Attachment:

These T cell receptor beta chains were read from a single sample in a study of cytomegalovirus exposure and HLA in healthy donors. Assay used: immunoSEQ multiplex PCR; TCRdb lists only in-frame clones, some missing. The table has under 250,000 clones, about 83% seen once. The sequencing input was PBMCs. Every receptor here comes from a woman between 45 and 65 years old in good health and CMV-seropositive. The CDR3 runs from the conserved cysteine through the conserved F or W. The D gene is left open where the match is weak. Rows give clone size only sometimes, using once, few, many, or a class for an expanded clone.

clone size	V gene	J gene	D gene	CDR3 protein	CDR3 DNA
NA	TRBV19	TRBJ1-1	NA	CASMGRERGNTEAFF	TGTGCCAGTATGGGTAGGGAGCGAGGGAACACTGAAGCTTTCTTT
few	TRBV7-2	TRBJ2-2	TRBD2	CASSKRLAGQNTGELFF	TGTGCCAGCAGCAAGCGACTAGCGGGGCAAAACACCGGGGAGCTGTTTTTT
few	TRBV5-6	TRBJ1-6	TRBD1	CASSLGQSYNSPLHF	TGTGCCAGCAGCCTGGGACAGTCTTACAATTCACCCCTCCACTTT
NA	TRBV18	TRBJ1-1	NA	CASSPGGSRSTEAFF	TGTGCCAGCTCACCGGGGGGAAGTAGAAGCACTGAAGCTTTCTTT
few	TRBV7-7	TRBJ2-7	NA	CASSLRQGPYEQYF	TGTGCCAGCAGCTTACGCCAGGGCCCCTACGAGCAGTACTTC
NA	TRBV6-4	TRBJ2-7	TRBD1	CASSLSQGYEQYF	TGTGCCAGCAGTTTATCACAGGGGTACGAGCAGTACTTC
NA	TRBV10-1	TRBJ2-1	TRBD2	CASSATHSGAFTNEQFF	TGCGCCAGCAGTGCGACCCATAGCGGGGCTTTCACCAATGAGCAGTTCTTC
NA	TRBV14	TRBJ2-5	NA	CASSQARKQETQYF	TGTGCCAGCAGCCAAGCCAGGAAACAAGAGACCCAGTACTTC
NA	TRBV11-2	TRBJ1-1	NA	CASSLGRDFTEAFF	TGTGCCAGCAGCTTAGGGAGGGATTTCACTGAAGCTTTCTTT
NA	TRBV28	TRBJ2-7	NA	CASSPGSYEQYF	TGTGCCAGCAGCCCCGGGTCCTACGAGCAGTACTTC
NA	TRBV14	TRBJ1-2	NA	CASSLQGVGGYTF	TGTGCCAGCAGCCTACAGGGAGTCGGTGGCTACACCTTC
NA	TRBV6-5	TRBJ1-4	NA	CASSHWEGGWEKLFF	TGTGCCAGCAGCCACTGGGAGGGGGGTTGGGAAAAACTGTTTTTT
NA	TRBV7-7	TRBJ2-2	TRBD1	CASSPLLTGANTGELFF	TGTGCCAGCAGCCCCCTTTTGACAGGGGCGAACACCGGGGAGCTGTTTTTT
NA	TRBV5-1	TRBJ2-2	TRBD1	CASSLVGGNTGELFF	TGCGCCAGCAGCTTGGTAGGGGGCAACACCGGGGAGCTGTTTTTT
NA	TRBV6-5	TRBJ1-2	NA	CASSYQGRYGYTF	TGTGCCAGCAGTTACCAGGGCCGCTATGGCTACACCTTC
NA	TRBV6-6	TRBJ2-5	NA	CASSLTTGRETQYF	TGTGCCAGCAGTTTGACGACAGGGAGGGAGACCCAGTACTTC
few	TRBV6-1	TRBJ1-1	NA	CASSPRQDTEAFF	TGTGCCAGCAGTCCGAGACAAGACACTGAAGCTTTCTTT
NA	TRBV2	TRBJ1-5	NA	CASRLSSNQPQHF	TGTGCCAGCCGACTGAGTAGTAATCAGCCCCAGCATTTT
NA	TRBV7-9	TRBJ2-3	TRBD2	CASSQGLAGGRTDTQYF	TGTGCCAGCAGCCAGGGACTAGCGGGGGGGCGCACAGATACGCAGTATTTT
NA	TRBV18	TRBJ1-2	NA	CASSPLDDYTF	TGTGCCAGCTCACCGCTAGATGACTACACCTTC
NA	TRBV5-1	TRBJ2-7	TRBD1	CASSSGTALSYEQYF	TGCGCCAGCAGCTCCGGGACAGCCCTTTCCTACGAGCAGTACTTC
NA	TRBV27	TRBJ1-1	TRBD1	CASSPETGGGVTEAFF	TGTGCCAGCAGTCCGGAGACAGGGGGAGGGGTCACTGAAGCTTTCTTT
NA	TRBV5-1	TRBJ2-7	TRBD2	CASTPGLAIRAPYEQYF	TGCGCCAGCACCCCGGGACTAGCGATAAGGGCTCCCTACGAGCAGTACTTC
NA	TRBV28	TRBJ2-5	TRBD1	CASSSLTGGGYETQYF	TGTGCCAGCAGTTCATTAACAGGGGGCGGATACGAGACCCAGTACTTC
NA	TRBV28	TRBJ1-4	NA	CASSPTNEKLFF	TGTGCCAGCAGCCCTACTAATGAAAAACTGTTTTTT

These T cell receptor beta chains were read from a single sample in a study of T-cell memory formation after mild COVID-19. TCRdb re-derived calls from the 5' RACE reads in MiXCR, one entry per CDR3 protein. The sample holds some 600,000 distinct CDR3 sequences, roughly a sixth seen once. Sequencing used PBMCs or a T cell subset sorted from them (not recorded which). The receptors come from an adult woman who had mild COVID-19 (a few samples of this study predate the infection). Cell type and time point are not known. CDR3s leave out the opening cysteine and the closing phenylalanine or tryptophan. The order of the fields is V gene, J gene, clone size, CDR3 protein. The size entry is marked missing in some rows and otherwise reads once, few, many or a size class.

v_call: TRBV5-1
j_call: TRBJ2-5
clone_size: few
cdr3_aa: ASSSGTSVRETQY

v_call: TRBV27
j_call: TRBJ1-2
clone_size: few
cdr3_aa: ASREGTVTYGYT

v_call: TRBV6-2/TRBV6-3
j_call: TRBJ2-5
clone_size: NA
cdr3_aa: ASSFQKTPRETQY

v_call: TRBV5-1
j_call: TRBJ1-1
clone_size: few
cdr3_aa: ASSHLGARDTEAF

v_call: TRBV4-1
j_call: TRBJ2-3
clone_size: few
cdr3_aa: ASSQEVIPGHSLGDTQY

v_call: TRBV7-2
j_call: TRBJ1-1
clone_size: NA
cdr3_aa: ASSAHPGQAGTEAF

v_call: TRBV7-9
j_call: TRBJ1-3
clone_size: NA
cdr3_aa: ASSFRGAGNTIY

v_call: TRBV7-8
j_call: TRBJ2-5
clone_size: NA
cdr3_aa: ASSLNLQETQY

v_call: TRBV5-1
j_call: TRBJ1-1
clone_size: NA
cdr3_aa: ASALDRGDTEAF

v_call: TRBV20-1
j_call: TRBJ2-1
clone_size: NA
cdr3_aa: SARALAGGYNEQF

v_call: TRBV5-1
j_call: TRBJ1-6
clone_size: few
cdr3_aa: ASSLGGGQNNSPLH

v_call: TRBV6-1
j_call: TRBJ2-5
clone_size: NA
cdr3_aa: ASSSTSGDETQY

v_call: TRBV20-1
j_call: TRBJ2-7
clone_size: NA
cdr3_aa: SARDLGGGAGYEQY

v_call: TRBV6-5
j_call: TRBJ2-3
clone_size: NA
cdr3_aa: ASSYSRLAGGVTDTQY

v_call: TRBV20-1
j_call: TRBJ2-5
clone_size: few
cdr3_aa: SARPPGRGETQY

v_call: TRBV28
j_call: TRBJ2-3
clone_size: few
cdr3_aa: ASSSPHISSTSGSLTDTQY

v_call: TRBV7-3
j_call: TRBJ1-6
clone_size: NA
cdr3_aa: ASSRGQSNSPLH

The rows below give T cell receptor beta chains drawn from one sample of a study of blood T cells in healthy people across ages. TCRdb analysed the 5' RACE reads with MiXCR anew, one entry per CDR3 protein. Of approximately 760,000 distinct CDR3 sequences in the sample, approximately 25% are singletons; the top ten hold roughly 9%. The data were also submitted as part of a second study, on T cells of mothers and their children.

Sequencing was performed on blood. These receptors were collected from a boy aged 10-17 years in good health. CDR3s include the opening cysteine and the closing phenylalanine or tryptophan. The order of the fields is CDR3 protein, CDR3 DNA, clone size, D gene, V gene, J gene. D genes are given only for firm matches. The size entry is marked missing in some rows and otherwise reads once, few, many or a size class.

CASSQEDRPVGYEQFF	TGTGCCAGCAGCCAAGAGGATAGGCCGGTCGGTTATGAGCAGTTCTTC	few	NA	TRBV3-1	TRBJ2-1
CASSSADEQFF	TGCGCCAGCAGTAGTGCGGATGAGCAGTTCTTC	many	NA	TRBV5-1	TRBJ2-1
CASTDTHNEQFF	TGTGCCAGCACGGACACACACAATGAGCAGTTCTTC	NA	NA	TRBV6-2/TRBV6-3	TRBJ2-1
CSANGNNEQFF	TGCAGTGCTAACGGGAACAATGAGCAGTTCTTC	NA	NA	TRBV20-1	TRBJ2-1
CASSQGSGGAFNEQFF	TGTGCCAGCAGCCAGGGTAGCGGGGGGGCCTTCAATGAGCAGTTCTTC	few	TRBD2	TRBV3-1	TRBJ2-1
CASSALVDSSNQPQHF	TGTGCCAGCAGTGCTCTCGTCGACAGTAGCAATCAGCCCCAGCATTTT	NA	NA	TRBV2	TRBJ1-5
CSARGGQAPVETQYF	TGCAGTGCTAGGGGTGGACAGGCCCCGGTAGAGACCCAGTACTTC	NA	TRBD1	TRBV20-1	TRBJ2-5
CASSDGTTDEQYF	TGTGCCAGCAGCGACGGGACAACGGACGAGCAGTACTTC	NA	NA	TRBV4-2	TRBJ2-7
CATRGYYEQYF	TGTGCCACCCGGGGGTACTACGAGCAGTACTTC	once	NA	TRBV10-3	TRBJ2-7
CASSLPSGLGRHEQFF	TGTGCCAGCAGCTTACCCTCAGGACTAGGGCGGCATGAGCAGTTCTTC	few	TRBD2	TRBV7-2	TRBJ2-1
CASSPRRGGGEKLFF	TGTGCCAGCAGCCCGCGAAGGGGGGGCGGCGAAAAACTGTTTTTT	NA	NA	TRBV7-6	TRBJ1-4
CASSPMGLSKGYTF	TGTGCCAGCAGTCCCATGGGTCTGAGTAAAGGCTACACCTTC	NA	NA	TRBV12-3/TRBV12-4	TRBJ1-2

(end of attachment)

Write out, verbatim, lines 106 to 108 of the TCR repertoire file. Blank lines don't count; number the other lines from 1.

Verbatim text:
CASSDGTTDEQYF	TGTGCCAGCAGCGACGGGACAACGGACGAGCAGTACTTC	NA	NA	TRBV4-2	TRBJ2-7
CATRGYYEQYF	TGTGCCACCCGGGGGTACTACGAGCAGTACTTC	once	NA	TRBV10-3	TRBJ2-7
CASSLPSGLGRHEQFF	TGTGCCAGCAGCTTACCCTCAGGACTAGGGCGGCATGAGCAGTTCTTC	few	TRBD2	TRBV7-2	TRBJ2-1